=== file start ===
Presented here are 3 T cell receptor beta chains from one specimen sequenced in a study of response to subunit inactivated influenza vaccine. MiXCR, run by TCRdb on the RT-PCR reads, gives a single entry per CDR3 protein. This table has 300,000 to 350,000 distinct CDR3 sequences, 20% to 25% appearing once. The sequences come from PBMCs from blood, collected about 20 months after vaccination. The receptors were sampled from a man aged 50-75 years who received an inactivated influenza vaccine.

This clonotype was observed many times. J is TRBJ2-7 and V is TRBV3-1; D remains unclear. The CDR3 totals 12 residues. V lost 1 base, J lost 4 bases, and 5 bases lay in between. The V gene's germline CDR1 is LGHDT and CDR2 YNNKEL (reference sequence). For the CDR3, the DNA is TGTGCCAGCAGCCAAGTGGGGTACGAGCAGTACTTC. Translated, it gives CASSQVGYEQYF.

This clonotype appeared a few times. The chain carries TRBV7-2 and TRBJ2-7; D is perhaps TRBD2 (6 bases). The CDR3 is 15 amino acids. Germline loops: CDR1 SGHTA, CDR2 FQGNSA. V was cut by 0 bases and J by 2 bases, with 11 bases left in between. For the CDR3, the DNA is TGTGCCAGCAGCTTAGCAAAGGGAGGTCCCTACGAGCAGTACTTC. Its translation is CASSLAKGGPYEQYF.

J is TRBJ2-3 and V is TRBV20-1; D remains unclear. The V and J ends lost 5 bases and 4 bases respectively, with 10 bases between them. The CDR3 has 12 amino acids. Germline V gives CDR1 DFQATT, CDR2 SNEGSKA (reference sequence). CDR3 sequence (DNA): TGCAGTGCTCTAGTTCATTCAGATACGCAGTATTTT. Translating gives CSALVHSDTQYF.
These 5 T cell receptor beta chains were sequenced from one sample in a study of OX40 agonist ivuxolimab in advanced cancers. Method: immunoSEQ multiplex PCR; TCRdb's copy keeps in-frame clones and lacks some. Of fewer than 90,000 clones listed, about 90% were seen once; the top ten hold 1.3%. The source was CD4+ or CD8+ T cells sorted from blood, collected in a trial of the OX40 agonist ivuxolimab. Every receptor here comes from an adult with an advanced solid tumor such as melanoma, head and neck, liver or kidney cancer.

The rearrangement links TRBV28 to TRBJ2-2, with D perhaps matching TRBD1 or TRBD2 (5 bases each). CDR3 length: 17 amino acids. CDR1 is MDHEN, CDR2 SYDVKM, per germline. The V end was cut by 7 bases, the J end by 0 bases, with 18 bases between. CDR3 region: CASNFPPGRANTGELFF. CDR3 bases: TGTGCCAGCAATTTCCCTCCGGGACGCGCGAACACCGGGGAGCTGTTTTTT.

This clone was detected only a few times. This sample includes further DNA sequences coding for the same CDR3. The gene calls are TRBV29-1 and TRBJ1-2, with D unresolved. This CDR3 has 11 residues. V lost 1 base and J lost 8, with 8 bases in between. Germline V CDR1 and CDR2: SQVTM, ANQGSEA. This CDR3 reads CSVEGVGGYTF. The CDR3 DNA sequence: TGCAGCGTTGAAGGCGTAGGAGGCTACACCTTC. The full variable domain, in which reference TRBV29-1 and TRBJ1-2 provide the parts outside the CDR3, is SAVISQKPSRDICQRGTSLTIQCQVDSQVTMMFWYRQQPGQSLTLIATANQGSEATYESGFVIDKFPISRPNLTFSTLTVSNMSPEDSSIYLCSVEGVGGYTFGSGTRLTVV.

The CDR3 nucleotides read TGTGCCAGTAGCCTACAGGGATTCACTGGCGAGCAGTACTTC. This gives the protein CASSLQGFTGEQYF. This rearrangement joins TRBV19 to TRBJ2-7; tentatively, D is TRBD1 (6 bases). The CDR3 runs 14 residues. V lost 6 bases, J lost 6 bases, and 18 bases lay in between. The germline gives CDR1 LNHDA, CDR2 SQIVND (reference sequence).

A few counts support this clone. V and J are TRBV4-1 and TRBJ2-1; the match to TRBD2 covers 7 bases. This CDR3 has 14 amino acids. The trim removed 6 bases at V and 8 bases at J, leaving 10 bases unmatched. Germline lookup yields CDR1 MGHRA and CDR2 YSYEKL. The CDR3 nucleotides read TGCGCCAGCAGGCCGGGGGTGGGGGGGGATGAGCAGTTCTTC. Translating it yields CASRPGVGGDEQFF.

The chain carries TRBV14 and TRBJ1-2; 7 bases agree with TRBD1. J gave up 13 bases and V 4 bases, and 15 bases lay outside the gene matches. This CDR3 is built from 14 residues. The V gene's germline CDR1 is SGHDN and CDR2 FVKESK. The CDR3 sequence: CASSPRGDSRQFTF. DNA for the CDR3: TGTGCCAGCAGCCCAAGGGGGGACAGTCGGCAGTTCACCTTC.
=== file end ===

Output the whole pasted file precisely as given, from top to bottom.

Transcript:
Presented here are 3 T cell receptor beta chains from one specimen sequenced in a study of response to subunit inactivated influenza vaccine. MiXCR, run by TCRdb on the RT-PCR reads, gives a single entry per CDR3 protein. This table has 300,000 to 350,000 distinct CDR3 sequences, 20% to 25% appearing once. The sequences come from PBMCs from blood, collected about 20 months after vaccination. The receptors were sampled from a man aged 50-75 years who received an inactivated influenza vaccine.

This clonotype was observed many times. J is TRBJ2-7 and V is TRBV3-1; D remains unclear. The CDR3 totals 12 residues. V lost 1 base, J lost 4 bases, and 5 bases lay in between. The V gene's germline CDR1 is LGHDT and CDR2 YNNKEL (reference sequence). For the CDR3, the DNA is TGTGCCAGCAGCCAAGTGGGGTACGAGCAGTACTTC. Translated, it gives CASSQVGYEQYF.

This clonotype appeared a few times. The chain carries TRBV7-2 and TRBJ2-7; D is perhaps TRBD2 (6 bases). The CDR3 is 15 amino acids. Germline loops: CDR1 SGHTA, CDR2 FQGNSA. V was cut by 0 bases and J by 2 bases, with 11 bases left in between. For the CDR3, the DNA is TGTGCCAGCAGCTTAGCAAAGGGAGGTCCCTACGAGCAGTACTTC. Its translation is CASSLAKGGPYEQYF.

J is TRBJ2-3 and V is TRBV20-1; D remains unclear. The V and J ends lost 5 bases and 4 bases respectively, with 10 bases between them. The CDR3 has 12 amino acids. Germline V gives CDR1 DFQATT, CDR2 SNEGSKA (reference sequence). CDR3 sequence (DNA): TGCAGTGCTCTAGTTCATTCAGATACGCAGTATTTT. Translating gives CSALVHSDTQYF.
These 5 T cell receptor beta chains were sequenced from one sample in a study of OX40 agonist ivuxolimab in advanced cancers. Method: immunoSEQ multiplex PCR; TCRdb's copy keeps in-frame clones and lacks some. Of fewer than 90,000 clones listed, about 90% were seen once; the top ten hold 1.3%. The source was CD4+ or CD8+ T cells sorted from blood, collected in a trial of the OX40 agonist ivuxolimab. Every receptor here comes from an adult with an advanced solid tumor such as melanoma, head and neck, liver or kidney cancer.

The rearrangement links TRBV28 to TRBJ2-2, with D perhaps matching TRBD1 or TRBD2 (5 bases each). CDR3 length: 17 amino acids. CDR1 is MDHEN, CDR2 SYDVKM, per germline. The V end was cut by 7 bases, the J end by 0 bases, with 18 bases between. CDR3 region: CASNFPPGRANTGELFF. CDR3 bases: TGTGCCAGCAATTTCCCTCCGGGACGCGCGAACACCGGGGAGCTGTTTTTT.

This clone was detected only a few times. This sample includes further DNA sequences coding for the same CDR3. The gene calls are TRBV29-1 and TRBJ1-2, with D unresolved. This CDR3 has 11 residues. V lost 1 base and J lost 8, with 8 bases in between. Germline V CDR1 and CDR2: SQVTM, ANQGSEA. This CDR3 reads CSVEGVGGYTF. The CDR3 DNA sequence: TGCAGCGTTGAAGGCGTAGGAGGCTACACCTTC. The full variable domain, in which reference TRBV29-1 and TRBJ1-2 provide the parts outside the CDR3, is SAVISQKPSRDICQRGTSLTIQCQVDSQVTMMFWYRQQPGQSLTLIATANQGSEATYESGFVIDKFPISRPNLTFSTLTVSNMSPEDSSIYLCSVEGVGGYTFGSGTRLTVV.

The CDR3 nucleotides read TGTGCCAGTAGCCTACAGGGATTCACTGGCGAGCAGTACTTC. This gives the protein CASSLQGFTGEQYF. This rearrangement joins TRBV19 to TRBJ2-7; tentatively, D is TRBD1 (6 bases). The CDR3 runs 14 residues. V lost 6 bases, J lost 6 bases, and 18 bases lay in between. The germline gives CDR1 LNHDA, CDR2 SQIVND (reference sequence).

A few counts support this clone. V and J are TRBV4-1 and TRBJ2-1; the match to TRBD2 covers 7 bases. This CDR3 has 14 amino acids. The trim removed 6 bases at V and 8 bases at J, leaving 10 bases unmatched. Germline lookup yields CDR1 MGHRA and CDR2 YSYEKL. The CDR3 nucleotides read TGCGCCAGCAGGCCGGGGGTGGGGGGGGATGAGCAGTTCTTC. Translating it yields CASRPGVGGDEQFF.

The chain carries TRBV14 and TRBJ1-2; 7 bases agree with TRBD1. J gave up 13 bases and V 4 bases, and 15 bases lay outside the gene matches. This CDR3 is built from 14 residues. The V gene's germline CDR1 is SGHDN and CDR2 FVKESK. The CDR3 sequence: CASSPRGDSRQFTF. DNA for the CDR3: TGTGCCAGCAGCCCAAGGGGGGACAGTCGGCAGTTCACCTTC.